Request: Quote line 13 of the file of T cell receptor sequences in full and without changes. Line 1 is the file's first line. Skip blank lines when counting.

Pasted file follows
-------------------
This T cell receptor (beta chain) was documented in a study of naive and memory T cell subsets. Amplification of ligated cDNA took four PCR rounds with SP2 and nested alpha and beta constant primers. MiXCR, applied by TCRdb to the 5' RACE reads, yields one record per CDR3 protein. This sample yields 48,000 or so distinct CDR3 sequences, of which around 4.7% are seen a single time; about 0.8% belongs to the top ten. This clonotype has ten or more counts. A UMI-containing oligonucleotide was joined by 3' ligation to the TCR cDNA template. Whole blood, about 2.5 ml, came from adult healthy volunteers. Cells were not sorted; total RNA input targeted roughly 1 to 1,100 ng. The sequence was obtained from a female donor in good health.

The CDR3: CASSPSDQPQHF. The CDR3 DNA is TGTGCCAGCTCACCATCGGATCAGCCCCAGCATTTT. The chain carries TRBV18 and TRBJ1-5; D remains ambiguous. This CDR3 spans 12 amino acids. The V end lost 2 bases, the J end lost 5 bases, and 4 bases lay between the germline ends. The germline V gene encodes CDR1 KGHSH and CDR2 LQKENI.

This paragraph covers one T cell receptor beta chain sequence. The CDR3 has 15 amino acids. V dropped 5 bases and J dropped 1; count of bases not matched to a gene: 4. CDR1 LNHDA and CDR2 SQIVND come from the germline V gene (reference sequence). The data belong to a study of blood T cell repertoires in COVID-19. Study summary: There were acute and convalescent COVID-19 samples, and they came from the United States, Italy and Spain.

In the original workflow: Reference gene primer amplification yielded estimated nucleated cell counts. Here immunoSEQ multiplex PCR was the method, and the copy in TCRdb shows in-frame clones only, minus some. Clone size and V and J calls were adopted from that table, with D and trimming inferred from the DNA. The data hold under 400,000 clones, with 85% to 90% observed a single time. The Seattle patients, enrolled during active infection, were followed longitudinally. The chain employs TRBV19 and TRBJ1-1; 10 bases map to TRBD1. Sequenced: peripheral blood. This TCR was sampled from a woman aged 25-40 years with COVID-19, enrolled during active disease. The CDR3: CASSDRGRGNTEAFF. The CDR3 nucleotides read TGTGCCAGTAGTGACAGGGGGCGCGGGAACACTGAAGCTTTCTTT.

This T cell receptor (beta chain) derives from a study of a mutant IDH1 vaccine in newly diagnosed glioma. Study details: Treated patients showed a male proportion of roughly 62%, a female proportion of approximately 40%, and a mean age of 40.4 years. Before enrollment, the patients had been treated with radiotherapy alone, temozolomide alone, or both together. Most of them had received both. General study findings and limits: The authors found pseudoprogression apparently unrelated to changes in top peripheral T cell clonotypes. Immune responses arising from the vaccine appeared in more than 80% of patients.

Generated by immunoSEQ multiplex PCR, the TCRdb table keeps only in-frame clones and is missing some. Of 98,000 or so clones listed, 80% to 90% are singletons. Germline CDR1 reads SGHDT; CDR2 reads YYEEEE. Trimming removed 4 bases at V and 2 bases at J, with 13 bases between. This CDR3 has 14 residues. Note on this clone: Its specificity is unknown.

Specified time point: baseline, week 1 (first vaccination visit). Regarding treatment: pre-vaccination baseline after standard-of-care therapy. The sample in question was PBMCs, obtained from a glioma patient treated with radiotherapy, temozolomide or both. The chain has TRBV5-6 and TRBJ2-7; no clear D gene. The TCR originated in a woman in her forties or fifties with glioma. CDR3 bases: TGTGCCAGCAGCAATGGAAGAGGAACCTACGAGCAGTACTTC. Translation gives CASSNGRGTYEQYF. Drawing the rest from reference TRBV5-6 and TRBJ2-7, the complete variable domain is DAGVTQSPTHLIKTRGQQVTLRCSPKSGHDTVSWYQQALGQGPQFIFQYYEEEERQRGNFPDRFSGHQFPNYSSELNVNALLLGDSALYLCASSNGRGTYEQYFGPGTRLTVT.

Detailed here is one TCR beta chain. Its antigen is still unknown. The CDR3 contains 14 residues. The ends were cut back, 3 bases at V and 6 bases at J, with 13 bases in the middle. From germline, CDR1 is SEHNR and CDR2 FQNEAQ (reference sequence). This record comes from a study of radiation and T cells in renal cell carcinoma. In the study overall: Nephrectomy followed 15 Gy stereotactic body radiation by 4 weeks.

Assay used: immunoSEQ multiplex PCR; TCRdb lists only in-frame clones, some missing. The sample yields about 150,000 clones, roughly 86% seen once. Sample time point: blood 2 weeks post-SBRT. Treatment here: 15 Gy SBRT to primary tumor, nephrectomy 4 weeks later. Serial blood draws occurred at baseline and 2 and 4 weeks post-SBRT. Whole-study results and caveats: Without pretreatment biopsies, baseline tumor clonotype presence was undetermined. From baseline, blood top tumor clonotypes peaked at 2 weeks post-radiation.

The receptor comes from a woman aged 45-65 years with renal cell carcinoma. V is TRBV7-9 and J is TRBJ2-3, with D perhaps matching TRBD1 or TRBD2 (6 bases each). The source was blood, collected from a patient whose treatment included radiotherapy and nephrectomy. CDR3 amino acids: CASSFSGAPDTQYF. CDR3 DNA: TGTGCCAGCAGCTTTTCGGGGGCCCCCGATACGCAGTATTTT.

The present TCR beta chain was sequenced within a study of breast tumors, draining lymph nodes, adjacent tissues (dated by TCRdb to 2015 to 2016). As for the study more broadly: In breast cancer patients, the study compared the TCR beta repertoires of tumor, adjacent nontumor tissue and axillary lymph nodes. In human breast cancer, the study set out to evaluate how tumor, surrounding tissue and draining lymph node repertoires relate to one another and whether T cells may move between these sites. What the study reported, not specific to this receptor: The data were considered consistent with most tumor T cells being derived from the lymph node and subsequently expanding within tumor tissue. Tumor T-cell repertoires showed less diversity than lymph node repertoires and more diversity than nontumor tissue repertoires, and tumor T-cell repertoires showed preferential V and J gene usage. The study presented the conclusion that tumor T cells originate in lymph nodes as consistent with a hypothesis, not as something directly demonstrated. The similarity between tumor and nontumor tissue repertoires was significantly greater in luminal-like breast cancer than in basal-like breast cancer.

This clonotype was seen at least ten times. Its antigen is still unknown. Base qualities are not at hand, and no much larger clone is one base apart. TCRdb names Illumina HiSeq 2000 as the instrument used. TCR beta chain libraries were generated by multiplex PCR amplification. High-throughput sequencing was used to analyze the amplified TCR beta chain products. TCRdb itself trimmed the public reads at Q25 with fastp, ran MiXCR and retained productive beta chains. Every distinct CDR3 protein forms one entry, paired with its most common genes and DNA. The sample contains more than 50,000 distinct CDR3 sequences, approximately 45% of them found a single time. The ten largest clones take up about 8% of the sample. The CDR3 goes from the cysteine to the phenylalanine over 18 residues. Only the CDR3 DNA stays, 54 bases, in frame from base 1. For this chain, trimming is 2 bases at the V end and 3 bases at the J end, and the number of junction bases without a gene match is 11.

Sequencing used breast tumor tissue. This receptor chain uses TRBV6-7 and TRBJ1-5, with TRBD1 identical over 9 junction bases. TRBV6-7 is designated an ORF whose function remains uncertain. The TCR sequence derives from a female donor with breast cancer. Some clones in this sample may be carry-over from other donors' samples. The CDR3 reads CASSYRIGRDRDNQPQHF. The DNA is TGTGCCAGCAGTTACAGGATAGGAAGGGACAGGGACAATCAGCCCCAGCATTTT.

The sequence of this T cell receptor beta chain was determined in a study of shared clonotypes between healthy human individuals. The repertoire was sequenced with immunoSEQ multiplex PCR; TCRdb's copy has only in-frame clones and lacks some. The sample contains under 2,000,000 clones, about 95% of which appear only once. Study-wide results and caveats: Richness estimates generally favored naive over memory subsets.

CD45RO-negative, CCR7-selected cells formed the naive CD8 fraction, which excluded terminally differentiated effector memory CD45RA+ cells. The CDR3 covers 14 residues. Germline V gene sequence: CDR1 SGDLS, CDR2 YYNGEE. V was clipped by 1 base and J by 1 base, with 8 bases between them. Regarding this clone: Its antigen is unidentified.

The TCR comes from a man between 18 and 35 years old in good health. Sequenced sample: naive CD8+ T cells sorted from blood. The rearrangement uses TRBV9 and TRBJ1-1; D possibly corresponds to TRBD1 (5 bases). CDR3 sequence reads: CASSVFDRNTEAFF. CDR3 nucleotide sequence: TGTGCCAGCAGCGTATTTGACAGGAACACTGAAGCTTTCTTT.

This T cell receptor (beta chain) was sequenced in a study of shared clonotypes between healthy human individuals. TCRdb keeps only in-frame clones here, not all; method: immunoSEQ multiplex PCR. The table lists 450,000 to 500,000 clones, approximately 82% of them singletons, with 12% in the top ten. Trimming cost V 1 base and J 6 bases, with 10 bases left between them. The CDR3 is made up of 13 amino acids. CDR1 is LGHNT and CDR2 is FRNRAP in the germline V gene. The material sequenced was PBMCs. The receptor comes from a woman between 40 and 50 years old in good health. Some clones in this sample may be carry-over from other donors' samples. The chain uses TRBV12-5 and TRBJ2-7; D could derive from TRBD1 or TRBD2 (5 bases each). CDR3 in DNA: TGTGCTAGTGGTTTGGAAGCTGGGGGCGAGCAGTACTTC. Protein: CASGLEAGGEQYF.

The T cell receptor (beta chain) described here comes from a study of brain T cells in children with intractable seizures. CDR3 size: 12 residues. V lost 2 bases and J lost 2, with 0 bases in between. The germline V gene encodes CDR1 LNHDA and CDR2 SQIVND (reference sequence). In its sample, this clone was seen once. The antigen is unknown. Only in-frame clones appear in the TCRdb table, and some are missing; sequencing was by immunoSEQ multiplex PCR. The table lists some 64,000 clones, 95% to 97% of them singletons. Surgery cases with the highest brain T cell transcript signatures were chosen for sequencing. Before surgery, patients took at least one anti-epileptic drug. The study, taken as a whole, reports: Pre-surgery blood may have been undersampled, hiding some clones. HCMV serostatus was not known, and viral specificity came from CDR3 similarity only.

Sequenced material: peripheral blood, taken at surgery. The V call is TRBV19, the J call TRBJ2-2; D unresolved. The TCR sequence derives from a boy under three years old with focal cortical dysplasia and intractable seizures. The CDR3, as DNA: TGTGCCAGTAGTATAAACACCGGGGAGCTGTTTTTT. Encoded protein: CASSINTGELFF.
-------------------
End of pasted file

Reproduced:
Sequencing used breast tumor tissue. This receptor chain uses TRBV6-7 and TRBJ1-5, with TRBD1 identical over 9 junction bases. TRBV6-7 is designated an ORF whose function remains uncertain. The TCR sequence derives from a female donor with breast cancer. Some clones in this sample may be carry-over from other donors' samples. The CDR3 reads CASSYRIGRDRDNQPQHF. The DNA is TGTGCCAGCAGTTACAGGATAGGAAGGGACAGGGACAATCAGCCCCAGCATTTT.